Editor’s note: This story was originally published Wednesday afternoon shortly after a deal had failed to be reached.

SAVANNAH, Ga. (WSAV) — Chatham County and the eight cities located in the county failed to reach an agreement on the Local Option Sales Tax (LOST) deal again on Wednesday.

Michael Owens, President of the Tourism Leadership council voiced his frustrations early Thursday morning after back-and-forth negotiations between the county and its eight municipalities were not resolved.

Owens said, “Yesterday, in a mediation the county walked away, they walked away,” Owens said. “Over 1% difference, of a $1.6 billion dollar agreement, a sales tax agreement that is generated on the sales of goods and services provided by the business community.”

If there is no agreement by the end of the month, Savannah Mayor Van Johnson said it would be a tremendous loss for the entire county.

“The fact of the matter is we only raise revenue or we cut services or we cut, we raise taxes. And, for us that affects people. This is not a plot to us, this is not a ploy to us, this is not a game to us, this is real people, these our real citizens whose lives could be affected for the city of Savannah literally from December 31st to January 1st”.  

Before the press conference began on Thursday, someone had placed a clown in the window at the Chatham County Courthouse. Local leaders were strongly upset saying they felt as though the county was not taking the negotiations seriously.

Johnson is hopeful there can be peace amid this ongoing battle.

“We do not want to be LOST with LOST and we’re asking for the entire community to be able to stand together and certainly create a situation where we all win, no one loses and we’re able to serve as we serve,” Johnson said.

All eight mayors sent a letter to the Chatham County Chairman of Commissions asking for a deal on LOST.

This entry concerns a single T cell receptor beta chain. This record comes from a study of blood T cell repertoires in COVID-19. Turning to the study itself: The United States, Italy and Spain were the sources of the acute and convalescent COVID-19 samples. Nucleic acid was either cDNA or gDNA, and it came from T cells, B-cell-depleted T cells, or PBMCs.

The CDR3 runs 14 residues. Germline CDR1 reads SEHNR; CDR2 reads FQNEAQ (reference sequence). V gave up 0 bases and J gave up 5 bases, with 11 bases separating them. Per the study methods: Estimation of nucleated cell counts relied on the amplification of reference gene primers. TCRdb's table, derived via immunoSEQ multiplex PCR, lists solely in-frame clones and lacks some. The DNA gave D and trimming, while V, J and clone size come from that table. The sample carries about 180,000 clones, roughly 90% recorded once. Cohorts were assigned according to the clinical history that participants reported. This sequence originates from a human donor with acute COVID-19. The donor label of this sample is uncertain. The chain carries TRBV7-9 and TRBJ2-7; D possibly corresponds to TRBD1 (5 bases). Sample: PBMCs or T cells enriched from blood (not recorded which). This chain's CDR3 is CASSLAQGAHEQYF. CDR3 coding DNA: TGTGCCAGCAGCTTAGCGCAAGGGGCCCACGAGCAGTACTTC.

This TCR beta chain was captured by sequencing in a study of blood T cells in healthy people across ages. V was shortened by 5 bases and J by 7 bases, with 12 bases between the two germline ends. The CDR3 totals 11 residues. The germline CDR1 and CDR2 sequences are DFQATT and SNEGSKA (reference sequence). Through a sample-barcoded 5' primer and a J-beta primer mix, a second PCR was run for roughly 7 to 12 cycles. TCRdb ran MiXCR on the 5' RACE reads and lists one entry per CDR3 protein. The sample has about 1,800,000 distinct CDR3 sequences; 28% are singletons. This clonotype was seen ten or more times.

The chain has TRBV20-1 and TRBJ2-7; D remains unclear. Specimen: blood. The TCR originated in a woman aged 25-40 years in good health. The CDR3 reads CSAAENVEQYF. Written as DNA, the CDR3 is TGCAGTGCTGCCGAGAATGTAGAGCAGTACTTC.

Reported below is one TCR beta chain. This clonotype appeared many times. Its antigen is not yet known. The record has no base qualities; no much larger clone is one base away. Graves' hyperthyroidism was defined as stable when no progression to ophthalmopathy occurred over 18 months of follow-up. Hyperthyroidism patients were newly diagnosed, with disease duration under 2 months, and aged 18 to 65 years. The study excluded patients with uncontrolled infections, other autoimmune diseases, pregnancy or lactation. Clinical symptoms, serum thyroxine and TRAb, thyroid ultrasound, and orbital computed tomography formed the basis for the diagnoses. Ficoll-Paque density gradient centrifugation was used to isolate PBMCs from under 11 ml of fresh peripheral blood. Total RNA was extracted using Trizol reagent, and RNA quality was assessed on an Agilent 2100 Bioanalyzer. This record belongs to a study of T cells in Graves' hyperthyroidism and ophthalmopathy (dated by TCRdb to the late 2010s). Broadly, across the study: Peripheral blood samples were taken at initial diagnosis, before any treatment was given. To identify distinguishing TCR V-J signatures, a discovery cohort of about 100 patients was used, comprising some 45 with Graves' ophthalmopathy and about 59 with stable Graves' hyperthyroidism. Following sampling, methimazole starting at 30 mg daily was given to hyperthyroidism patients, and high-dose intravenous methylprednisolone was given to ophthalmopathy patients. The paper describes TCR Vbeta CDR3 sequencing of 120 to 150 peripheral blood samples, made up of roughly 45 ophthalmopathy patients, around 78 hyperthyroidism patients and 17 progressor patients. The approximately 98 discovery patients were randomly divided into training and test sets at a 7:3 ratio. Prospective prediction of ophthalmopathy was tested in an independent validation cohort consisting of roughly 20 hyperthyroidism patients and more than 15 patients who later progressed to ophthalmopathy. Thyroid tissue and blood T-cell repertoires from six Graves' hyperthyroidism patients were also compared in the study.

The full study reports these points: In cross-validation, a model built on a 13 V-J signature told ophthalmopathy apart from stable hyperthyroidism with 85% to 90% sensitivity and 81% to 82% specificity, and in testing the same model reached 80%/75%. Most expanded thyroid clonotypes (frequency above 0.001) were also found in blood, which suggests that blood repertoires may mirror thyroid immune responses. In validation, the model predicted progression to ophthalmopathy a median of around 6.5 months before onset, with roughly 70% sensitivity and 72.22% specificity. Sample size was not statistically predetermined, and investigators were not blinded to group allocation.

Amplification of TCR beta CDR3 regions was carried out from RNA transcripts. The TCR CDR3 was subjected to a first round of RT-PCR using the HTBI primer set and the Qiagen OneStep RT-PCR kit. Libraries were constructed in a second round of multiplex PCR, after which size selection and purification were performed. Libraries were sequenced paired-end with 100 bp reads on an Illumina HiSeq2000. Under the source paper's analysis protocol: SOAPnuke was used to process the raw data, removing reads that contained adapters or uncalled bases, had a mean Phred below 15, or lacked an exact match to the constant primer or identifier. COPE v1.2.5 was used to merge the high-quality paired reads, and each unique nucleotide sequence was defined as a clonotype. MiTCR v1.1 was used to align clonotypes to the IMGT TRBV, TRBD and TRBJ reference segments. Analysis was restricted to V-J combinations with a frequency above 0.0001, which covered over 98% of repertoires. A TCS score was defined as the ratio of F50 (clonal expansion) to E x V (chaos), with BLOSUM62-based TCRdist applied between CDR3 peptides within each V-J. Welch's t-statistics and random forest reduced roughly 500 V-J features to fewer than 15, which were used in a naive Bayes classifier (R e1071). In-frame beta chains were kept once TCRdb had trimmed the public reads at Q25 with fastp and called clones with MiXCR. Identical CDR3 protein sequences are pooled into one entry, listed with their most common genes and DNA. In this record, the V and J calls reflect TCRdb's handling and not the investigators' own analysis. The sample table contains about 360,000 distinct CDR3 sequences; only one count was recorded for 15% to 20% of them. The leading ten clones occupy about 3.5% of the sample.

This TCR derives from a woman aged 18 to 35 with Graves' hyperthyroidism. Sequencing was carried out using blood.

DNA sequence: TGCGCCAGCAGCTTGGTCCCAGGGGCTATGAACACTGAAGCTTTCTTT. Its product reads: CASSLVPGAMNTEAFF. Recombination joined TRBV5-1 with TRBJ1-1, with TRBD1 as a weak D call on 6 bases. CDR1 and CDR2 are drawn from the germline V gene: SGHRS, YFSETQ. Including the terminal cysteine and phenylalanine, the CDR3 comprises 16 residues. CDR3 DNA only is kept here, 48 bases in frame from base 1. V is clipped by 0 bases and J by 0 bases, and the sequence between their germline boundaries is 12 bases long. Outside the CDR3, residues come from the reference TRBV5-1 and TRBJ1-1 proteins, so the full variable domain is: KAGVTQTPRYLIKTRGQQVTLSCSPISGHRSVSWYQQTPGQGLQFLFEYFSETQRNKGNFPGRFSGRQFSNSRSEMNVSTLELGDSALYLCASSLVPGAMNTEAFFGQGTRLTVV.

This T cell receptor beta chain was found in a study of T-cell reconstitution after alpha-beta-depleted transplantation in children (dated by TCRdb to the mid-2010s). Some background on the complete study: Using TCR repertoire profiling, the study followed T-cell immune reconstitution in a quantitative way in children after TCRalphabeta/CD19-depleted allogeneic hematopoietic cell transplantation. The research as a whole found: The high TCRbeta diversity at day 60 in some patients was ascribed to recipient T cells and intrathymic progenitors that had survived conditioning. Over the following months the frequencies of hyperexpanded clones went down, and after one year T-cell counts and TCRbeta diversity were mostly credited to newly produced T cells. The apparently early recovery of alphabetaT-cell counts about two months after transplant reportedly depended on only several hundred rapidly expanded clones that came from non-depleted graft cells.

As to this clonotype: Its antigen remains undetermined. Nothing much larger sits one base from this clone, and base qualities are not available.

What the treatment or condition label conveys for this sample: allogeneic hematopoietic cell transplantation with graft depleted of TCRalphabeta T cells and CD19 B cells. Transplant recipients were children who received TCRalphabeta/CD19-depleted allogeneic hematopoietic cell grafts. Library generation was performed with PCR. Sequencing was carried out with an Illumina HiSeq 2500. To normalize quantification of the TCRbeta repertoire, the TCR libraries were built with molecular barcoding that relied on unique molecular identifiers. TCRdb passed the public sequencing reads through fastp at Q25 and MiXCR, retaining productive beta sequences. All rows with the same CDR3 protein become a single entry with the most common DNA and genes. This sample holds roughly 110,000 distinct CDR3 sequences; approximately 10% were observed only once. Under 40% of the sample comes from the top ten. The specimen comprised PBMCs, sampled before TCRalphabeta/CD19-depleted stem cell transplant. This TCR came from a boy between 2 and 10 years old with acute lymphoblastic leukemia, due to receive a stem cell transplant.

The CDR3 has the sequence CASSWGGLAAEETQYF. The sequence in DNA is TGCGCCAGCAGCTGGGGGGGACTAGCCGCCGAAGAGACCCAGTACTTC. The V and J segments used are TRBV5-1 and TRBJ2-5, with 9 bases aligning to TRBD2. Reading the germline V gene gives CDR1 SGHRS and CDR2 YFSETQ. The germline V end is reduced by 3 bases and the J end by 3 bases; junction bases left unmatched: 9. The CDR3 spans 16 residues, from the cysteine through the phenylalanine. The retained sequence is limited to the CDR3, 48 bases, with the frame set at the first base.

The big deal locally is that if the current deal expires at the end of the month both the cities and the counties will be out millions of dollars. That could be a huge concern to anyone paying property taxes in Chatham County because that would mean property taxes would likely go up.

The tax agreement comes up every 10 years. It is money that is generated when people shop, eat and visit businesses in Chatham County.

Chatham County’s Commission wants to split the local option sales tax cash in what would eventually become 49% going to the county and 51% divided up between the eight incorporated cities.

The mayors of those cities said that’s not fair. Those mayors believe their cities deserve an in-case but not getting one. 

The county has argued that it needs the extra money because of the rising cost of providing services.

These are the two letters that have gone back and forth. The eight mayors, including Savannah’s, feel a 77 to 23% split, with the majority of the sales tax money staying where it is made, is fairer. The county has already said no to that. 

Later in the evening, Chairman Ellis provided a statement on the negotiations:

“The County is required to provide legally mandated services to all Chatham County residents at a cost of $163 million a year. The offers from the municipalities did not come close to covering those costs. The $102 million, referenced by Mayor Johnson, breaks down to about $10 million a year and still does not get us close to the numbers we need.”

— Chairman Ellis

Chatham County also added that since neither party could agree on the offers as presented, the County delegation felt no further progress could be made today and left the mediation.